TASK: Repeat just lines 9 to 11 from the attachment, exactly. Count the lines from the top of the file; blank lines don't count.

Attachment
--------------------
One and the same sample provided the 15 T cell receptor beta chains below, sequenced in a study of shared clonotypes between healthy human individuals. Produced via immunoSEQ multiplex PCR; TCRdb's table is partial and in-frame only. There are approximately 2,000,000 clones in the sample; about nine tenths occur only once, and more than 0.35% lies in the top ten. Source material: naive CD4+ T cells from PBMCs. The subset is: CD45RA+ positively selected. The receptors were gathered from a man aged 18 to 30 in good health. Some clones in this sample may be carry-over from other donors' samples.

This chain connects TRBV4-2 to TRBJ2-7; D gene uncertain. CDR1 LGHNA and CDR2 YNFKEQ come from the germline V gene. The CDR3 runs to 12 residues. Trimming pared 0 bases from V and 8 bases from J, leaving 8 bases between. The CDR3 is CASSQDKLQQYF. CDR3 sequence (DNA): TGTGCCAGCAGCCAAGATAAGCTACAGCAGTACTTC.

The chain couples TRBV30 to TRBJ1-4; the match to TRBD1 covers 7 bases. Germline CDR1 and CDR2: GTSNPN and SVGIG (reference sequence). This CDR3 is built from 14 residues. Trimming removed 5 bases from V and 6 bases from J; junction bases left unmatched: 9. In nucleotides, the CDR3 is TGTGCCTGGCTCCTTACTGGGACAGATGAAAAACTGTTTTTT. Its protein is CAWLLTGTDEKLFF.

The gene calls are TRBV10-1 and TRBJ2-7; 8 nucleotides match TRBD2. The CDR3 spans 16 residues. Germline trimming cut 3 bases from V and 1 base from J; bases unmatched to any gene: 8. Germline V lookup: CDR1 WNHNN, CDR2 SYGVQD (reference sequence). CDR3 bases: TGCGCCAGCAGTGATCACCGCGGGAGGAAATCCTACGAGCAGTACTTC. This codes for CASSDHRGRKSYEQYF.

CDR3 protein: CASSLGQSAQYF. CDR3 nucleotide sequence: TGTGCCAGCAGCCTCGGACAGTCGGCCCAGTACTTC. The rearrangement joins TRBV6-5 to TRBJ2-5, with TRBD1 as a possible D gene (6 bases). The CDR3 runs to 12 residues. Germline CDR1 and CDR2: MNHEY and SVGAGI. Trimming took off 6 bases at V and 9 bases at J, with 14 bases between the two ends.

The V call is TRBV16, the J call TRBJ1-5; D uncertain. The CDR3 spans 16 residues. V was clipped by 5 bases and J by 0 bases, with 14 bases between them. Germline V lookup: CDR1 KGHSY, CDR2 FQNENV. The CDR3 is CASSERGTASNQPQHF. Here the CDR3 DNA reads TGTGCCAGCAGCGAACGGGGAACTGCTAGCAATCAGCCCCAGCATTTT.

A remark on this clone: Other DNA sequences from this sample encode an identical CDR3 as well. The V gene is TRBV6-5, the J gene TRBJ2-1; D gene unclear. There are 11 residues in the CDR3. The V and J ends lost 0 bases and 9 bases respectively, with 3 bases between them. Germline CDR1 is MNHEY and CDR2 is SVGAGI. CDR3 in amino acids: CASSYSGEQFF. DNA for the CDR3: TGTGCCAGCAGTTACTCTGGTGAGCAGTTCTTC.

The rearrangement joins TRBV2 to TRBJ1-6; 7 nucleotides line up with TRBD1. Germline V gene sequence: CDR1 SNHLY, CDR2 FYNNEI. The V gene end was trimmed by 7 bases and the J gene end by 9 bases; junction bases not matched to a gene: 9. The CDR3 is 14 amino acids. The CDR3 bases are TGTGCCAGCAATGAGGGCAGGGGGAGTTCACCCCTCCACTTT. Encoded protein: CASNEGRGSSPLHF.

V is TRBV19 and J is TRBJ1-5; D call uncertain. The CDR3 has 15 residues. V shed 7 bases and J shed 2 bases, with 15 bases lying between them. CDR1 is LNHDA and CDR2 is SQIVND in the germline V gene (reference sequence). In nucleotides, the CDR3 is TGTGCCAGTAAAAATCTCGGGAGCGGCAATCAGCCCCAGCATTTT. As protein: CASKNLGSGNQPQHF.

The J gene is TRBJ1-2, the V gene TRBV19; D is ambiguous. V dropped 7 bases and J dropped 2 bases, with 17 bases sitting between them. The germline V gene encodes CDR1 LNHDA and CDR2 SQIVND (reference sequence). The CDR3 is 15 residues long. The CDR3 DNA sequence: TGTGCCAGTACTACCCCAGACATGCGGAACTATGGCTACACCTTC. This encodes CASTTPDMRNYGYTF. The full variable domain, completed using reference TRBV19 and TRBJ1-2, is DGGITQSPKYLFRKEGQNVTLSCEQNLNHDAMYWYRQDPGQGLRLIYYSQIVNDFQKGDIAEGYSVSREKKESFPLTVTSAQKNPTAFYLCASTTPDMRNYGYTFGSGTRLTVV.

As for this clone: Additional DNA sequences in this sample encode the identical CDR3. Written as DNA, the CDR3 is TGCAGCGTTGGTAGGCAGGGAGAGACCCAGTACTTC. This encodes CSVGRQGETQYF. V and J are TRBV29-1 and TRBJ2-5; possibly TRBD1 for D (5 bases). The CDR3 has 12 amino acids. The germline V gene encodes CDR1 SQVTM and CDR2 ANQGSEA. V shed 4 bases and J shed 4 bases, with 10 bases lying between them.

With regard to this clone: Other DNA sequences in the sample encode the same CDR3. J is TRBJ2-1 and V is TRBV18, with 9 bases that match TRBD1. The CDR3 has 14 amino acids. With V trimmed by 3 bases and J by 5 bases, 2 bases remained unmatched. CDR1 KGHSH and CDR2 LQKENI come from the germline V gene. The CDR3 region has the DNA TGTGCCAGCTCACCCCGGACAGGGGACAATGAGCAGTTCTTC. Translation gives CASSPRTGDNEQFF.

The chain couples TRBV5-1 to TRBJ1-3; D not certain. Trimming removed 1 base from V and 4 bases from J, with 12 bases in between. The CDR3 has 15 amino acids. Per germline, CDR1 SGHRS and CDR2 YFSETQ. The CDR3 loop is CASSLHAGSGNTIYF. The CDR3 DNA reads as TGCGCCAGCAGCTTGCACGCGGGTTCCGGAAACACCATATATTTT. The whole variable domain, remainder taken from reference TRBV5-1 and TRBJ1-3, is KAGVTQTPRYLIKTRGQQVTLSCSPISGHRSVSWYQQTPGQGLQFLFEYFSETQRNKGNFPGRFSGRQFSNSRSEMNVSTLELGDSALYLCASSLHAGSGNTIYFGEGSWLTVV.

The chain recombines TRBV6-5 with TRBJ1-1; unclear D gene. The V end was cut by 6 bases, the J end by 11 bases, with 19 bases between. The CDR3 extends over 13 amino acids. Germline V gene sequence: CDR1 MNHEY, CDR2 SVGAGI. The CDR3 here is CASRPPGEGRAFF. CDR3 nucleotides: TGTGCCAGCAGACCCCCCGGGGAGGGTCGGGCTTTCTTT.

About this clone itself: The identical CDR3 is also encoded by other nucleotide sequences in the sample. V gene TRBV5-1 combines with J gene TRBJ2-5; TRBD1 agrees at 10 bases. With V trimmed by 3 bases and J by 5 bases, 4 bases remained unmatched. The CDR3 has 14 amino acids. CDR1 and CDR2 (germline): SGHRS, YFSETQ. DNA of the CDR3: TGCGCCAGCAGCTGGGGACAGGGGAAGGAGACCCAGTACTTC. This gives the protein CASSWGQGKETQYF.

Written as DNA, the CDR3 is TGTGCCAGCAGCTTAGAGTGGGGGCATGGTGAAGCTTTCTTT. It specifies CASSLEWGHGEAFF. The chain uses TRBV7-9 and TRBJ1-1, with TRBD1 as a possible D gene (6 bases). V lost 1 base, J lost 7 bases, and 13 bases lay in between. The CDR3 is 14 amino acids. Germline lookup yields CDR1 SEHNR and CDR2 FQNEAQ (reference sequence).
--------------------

V is TRBV19 and J is TRBJ1-5; D call uncertain. The CDR3 has 15 residues. V shed 7 bases and J shed 2 bases, with 15 bases lying between them. CDR1 is LNHDA and CDR2 is SQIVND in the germline V gene (reference sequence). In nucleotides, the CDR3 is TGTGCCAGTAAAAATCTCGGGAGCGGCAATCAGCCCCAGCATTTT. As protein: CASKNLGSGNQPQHF.

The J gene is TRBJ1-2, the V gene TRBV19; D is ambiguous. V dropped 7 bases and J dropped 2 bases, with 17 bases sitting between them. The germline V gene encodes CDR1 LNHDA and CDR2 SQIVND (reference sequence). The CDR3 is 15 residues long. The CDR3 DNA sequence: TGTGCCAGTACTACCCCAGACATGCGGAACTATGGCTACACCTTC. This encodes CASTTPDMRNYGYTF. The full variable domain, completed using reference TRBV19 and TRBJ1-2, is DGGITQSPKYLFRKEGQNVTLSCEQNLNHDAMYWYRQDPGQGLRLIYYSQIVNDFQKGDIAEGYSVSREKKESFPLTVTSAQKNPTAFYLCASTTPDMRNYGYTFGSGTRLTVV.

As for this clone: Additional DNA sequences in this sample encode the identical CDR3. Written as DNA, the CDR3 is TGCAGCGTTGGTAGGCAGGGAGAGACCCAGTACTTC. This encodes CSVGRQGETQYF. V and J are TRBV29-1 and TRBJ2-5; possibly TRBD1 for D (5 bases). The CDR3 has 12 amino acids. The germline V gene encodes CDR1 SQVTM and CDR2 ANQGSEA. V shed 4 bases and J shed 4 bases, with 10 bases lying between them.